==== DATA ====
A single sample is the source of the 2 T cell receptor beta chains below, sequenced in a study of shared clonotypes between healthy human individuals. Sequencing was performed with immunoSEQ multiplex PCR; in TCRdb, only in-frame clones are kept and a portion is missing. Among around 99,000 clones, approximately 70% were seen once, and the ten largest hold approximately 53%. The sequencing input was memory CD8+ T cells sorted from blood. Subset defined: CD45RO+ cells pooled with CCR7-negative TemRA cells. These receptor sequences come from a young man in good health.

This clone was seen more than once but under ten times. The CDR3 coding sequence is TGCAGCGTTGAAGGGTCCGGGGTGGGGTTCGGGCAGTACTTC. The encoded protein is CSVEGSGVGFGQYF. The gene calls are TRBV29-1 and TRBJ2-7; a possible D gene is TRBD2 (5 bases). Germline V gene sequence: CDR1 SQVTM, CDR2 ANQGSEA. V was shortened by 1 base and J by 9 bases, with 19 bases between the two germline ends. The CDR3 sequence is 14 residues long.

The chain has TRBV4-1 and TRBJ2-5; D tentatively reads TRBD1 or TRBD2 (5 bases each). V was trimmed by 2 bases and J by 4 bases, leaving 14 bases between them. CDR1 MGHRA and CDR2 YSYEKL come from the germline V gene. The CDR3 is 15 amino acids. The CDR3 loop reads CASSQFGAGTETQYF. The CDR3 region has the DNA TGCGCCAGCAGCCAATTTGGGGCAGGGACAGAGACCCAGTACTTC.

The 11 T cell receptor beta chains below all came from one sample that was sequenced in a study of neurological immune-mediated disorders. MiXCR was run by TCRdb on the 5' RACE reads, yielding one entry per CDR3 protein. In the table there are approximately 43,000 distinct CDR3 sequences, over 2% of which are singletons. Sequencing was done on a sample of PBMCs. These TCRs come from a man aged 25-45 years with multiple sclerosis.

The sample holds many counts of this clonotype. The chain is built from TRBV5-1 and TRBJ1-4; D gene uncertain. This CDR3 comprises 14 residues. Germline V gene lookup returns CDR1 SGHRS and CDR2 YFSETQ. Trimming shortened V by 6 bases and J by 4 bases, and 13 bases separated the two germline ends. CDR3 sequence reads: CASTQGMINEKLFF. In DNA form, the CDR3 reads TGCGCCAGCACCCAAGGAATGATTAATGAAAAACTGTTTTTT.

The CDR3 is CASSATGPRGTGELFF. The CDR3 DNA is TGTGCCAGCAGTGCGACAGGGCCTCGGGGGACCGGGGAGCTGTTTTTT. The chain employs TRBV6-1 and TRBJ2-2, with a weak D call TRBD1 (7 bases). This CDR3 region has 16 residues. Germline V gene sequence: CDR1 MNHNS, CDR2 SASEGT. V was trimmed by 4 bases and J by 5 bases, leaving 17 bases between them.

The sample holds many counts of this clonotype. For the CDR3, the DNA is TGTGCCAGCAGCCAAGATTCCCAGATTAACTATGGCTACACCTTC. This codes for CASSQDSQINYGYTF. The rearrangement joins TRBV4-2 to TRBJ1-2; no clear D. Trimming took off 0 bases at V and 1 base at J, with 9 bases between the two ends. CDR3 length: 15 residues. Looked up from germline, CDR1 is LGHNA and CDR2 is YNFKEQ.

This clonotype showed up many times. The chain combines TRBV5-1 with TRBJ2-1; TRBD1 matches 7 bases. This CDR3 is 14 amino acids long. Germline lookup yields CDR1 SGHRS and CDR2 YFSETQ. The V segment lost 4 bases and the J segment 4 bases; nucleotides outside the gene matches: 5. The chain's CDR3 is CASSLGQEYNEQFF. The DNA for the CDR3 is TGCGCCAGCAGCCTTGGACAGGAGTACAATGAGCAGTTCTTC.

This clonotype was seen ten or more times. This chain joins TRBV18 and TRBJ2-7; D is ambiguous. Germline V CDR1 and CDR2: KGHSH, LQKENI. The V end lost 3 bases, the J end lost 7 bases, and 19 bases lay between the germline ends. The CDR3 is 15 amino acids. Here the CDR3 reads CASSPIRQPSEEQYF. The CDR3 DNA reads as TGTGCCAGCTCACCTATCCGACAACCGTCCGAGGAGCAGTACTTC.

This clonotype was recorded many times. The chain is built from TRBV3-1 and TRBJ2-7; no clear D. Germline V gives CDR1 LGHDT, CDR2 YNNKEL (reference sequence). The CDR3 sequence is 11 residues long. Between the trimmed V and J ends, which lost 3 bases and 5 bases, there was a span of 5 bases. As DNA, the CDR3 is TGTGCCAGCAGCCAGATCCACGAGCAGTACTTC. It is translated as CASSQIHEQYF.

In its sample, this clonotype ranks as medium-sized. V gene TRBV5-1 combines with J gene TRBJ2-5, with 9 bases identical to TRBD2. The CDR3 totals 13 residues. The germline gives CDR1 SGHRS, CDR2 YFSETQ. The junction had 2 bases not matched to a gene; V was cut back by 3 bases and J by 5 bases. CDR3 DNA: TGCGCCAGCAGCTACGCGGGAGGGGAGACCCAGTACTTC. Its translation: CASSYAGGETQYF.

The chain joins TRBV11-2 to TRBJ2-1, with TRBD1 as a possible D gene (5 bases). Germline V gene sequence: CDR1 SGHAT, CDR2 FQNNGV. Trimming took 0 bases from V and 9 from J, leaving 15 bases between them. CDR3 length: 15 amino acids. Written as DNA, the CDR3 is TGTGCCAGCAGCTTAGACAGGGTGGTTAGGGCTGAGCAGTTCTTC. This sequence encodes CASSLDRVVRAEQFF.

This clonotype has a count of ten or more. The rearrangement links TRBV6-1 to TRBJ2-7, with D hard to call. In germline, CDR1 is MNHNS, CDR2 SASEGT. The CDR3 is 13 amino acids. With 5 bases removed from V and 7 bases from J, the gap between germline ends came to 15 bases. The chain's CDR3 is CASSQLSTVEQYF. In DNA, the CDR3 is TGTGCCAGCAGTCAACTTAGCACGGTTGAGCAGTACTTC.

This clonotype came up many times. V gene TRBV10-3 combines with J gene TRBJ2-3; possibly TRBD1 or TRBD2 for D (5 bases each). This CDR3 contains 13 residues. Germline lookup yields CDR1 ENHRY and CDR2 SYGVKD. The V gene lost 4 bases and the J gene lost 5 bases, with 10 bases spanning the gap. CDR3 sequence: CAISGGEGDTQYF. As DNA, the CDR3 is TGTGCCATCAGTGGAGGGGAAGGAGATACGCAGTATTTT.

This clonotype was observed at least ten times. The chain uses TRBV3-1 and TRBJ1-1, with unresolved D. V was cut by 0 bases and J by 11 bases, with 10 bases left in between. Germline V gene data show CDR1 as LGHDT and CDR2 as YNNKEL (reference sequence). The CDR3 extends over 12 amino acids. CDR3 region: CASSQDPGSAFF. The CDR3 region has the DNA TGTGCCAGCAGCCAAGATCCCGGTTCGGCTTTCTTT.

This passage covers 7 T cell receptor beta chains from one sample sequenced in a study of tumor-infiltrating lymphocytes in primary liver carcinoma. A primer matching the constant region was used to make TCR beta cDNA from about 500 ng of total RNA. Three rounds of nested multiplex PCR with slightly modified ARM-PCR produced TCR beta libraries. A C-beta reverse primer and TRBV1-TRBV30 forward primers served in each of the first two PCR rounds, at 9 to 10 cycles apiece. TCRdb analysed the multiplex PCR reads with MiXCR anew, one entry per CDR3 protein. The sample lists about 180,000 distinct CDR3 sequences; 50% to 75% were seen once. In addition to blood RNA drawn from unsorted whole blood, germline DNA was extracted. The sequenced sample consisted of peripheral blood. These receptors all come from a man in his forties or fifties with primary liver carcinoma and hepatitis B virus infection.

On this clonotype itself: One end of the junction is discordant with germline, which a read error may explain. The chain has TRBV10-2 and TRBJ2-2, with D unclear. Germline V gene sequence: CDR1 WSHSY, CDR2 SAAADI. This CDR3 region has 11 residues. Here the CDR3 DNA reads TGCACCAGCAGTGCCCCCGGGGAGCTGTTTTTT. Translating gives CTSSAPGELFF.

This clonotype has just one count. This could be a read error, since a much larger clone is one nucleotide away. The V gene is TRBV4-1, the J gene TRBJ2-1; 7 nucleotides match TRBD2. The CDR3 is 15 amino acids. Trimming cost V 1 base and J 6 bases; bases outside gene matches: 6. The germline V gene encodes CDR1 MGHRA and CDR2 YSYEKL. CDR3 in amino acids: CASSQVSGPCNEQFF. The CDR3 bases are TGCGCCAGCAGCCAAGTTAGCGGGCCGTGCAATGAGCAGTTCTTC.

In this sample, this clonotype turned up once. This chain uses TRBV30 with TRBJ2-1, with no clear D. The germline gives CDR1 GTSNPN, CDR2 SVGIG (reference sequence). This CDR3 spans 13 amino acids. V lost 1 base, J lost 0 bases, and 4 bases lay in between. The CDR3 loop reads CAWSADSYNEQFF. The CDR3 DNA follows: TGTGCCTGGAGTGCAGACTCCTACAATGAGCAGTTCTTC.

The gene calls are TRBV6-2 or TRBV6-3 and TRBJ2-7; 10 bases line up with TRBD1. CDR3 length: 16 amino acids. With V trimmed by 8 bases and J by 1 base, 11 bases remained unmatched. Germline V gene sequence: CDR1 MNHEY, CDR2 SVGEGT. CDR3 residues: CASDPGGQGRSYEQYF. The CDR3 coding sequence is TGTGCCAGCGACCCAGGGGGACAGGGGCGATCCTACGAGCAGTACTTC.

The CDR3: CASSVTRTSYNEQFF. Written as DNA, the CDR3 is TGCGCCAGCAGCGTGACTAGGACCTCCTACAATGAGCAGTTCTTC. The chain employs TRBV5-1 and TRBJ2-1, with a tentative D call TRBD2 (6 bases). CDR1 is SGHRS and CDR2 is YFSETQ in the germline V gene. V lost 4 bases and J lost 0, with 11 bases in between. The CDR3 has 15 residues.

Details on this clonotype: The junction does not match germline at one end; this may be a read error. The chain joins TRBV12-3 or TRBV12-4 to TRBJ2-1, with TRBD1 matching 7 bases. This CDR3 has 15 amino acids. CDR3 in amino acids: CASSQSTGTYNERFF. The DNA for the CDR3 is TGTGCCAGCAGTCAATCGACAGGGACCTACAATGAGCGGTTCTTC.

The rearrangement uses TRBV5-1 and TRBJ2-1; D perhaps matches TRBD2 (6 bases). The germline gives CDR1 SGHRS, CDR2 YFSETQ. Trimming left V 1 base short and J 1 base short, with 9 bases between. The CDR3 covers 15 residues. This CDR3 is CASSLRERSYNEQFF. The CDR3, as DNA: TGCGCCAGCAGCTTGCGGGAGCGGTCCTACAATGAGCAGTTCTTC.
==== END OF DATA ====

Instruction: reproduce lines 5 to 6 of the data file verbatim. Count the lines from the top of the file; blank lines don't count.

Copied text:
The sample holds many counts of this clonotype. The chain is built from TRBV5-1 and TRBJ1-4; D gene uncertain. This CDR3 comprises 14 residues. Germline V gene lookup returns CDR1 SGHRS and CDR2 YFSETQ. Trimming shortened V by 6 bases and J by 4 bases, and 13 bases separated the two germline ends. CDR3 sequence reads: CASTQGMINEKLFF. In DNA form, the CDR3 reads TGCGCCAGCACCCAAGGAATGATTAATGAAAAACTGTTTTTT.

The CDR3 is CASSATGPRGTGELFF. The CDR3 DNA is TGTGCCAGCAGTGCGACAGGGCCTCGGGGGACCGGGGAGCTGTTTTTT. The chain employs TRBV6-1 and TRBJ2-2, with a weak D call TRBD1 (7 bases). This CDR3 region has 16 residues. Germline V gene sequence: CDR1 MNHNS, CDR2 SASEGT. V was trimmed by 4 bases and J by 5 bases, leaving 17 bases between them.